KUALA LUMPUR, March 16 — Pivotal revelations by Putrajaya yesterday all but confirmed “how” Malaysia Airlines flight MH370 went missing, but has brought us no closer to “where” the plane might be.
Data culled from satellite communications with the Boeing 777-200ER suggest that it flew for as long as seven hours, putting it somewhere within a 7,000-km radius or 155 million square kilometres—nearly a third of the Earth’s surface.
But the satellite signals also provided vital clues about the plane’s possible final resting place: two points intersecting an orbit around the last satellite the plane pinged indicate two possible “corridors” where MH370 may have landed.
With the multi-nation manhunt led by Malaysia now shifting its search and rescue efforts away from the South China Sea to two new locations, questions now arise as to where investigators should direct their search mission now, over eight days since the plane with 239 people on board went missing.
Prime Minister Datuk Seri Najib Razak said yesterday new information showed that while the transponders and Aircraft Communications Addressing and Reporting System (ACARS) were turned off shortly into the flight, MH370 made a final satellite communication at 8.11am on March 8, nearly eight hours after it departed Kuala Lumpur International Airport.
Based on the new data, the plane’s last communication with the satellite could be in either one of two locations, the “southern corridor” from Indonesia to the Indian Ocean off Australia or the “northern corridor” stretching from the borders of Kazakhstan and Turkmenistan to northern Thailand.
Although this news by no means increases the probability of finding the aircraft, two main reasons give weight to the plausibility that MH370 would not likely be found in the northern corridor.
Northern corridor home to highly militarised countries
The northern arc passes through some of the world’s most highly-militarised areas with robust air defence networks, some run by the US military.
According to a New York Times report yesterday, the northern corridor would encompass northern Iran, through Afghanistan and northern Pakistan, and through northern India and the Himalayan mountains and Myanmar.
Up-to date air defence radar networks would have almost certainly detected an unidentified aircraft flying past any of these countries, especially India and Pakistan, whose mutual border is tightly-guarded.
Air bases near that area would include Bagram Airfield in Afghanistan, where the US Air Force’s 455th Air Expeditionary Wing is based, and a large Indian air base, Hindon Air Force Station.
Indian air traffic control has ruled out the possibility that MH370 cross into the territory’s airspace undetected.
“If an aircraft wants to avoid being seen, they can easily become invisible to a civilian radar by switching off the transponder that relays information about the plane. But it cannot avoid defence systems.
“The Indian Air Force has radars in multiple installations across the country and it is inconceivable that none of them spotted the odd blip with no flight clearance,” air traffic controllers’ guild secretary Sugata Pramanik told the Times of India.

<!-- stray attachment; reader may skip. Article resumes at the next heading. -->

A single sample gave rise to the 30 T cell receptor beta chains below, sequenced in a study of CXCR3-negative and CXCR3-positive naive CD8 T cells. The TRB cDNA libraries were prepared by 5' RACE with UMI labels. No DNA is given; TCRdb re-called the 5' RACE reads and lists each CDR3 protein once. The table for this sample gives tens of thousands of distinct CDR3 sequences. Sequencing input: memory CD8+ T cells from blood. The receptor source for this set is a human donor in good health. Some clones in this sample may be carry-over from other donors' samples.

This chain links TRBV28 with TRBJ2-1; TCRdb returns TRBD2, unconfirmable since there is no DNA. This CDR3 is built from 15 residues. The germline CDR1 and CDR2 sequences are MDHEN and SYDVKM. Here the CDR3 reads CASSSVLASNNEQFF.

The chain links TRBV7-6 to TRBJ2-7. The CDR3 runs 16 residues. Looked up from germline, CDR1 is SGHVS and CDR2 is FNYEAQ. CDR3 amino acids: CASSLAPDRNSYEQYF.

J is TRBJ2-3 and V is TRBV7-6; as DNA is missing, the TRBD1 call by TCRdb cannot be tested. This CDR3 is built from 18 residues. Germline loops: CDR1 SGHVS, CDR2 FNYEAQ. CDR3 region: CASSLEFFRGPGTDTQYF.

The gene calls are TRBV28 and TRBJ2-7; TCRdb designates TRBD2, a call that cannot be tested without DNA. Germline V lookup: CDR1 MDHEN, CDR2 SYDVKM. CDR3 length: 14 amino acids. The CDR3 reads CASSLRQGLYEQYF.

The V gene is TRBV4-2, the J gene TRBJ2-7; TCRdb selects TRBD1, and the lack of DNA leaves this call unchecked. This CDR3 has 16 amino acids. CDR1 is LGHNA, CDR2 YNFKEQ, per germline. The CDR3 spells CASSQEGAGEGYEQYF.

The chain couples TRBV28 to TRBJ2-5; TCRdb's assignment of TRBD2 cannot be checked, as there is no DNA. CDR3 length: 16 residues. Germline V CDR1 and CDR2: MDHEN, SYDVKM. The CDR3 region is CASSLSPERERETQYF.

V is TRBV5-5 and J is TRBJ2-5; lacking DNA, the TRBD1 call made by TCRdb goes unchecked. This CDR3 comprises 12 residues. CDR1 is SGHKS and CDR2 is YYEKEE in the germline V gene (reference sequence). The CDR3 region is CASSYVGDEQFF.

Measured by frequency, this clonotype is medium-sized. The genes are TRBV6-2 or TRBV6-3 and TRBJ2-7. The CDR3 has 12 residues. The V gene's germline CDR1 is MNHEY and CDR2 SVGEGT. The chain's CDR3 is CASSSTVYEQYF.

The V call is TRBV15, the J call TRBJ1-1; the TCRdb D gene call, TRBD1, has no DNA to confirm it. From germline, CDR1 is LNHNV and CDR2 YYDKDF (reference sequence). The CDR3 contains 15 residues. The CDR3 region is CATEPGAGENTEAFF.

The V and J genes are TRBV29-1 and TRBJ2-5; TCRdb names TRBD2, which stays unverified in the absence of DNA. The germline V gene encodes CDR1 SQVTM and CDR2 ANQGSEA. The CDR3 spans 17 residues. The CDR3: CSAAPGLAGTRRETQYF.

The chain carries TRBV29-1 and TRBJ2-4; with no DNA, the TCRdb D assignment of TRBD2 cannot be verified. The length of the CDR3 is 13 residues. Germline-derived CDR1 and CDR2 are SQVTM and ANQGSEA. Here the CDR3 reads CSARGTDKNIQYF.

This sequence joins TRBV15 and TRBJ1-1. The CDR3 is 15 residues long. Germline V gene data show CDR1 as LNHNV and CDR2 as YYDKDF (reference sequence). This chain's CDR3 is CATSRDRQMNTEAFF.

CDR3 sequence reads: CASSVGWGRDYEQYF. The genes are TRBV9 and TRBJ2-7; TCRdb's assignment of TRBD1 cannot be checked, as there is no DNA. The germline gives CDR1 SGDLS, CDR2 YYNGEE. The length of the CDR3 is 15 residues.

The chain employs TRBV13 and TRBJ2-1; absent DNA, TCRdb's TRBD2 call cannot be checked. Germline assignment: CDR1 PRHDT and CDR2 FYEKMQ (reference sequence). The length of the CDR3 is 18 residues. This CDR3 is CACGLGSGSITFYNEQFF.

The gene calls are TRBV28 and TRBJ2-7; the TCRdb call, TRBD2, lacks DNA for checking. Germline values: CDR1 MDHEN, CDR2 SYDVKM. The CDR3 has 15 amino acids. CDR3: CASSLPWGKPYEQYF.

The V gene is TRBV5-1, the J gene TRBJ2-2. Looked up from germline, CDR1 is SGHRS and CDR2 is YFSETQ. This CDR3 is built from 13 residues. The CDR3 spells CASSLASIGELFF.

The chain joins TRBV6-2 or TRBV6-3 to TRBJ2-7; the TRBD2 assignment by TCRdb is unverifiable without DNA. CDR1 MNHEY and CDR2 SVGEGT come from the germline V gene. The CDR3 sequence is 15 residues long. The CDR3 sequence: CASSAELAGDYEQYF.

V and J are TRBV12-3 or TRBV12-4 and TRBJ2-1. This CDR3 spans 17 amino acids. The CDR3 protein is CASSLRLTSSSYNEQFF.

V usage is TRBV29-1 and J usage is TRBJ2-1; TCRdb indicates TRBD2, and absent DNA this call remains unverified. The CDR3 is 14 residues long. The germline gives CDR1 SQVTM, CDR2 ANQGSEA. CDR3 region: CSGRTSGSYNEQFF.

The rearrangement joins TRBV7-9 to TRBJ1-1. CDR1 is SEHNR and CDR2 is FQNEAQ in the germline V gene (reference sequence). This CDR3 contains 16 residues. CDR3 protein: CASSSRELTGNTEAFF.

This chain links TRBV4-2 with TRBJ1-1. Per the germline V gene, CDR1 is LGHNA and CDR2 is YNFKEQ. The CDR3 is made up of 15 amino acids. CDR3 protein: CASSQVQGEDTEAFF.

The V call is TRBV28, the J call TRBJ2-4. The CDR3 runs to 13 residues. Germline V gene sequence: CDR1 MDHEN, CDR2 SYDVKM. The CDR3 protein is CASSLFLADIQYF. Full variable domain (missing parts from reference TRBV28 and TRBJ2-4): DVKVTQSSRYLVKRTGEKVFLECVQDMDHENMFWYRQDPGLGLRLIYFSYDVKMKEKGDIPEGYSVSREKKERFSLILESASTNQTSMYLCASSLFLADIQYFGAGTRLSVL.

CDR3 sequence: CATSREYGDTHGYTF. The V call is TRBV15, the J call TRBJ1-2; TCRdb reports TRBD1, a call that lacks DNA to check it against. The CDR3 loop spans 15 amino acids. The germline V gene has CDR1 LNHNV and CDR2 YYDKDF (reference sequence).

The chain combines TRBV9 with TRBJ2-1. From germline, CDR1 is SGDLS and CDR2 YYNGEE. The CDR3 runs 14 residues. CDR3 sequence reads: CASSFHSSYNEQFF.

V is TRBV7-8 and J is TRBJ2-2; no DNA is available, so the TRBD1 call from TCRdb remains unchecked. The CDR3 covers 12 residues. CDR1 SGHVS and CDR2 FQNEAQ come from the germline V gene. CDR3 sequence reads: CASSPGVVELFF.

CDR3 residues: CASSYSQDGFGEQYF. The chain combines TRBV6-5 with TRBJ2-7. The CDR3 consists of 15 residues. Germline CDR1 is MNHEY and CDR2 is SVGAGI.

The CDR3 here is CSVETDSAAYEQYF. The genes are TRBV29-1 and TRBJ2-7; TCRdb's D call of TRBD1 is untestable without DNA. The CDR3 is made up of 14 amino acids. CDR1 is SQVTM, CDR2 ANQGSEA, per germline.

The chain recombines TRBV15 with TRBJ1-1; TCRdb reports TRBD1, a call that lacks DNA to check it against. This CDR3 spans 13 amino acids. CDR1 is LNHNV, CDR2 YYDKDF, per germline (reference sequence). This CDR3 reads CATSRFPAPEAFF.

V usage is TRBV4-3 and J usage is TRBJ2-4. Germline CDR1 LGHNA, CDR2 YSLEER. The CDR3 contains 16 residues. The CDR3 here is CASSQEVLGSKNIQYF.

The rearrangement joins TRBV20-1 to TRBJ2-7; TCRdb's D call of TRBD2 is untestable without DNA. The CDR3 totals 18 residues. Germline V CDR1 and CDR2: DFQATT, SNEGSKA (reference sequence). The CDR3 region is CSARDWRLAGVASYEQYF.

The US Federal Bureau of Investigation (FBI) has also concluded that the plane would unlikely have evaded all radar to land, and have dismissed the idea that any of the countries within the northern corridor would have missed it attempting to enter their airspace.
“... the idea it could cross into Indian airspace and not get picked up made no sense,” an unnamed investigator told the NYT.
The FBI investigators also pointed out that at nearly 70m long and weighing over 140 tonnes unladen, the jumbo jet would have required a long runway to land—not the size of the typical hidden airfield.
MH370 had just enough fuel to make it near Australia
A path from Malaysia to the ocean off Australia would have taken as much as 4,800km, about the maximum distance the Boeing 777 could have flown with its fuel load; MH370 was fuelled for 3,500km.
In its report yesterday, the Bloomberg news service quoted an official familiar with the investigation as saying that the plane may have flown beyond its last known position about 1,600km west of Perth, although that location may not be an indication of where the plane ended up.
The southern corridor, with less land and few islands stretching all the way to Antarctica might also explain why the missing aircraft has yet to be found.
Some of the remote islands throughout the arc, with a population of fewer than 1,000 people are equipped with small airports, the Bloomberg report had stated.
The “southern corridor” also appears to be where rescuers are betting on; search-and-rescue assets from the now-ended hunt in the South China Sea are being redeployed to the Indian Ocean.
The disappearance of MH370 40 minutes after it departed Kuala Lumpur International Airport for Beijing on March 8 was described by the Department of Civil Aviation (DCA) as an “unprecedented mystery”.
The Boeing 777 — considered one of the most reliable in aviation history — went dark without ever issuing any distress signals.
Yesterday, Malaysia revealed that the plane’s communications systems were disabled manually and the flight flown deliberately flown off course, but stopped short of confirming MH370 was hijacked.
An ongoing search using the aerial and naval assets of 12 countries over the past week has not yielded a single shred of evidence on the whereabouts of the missing plane.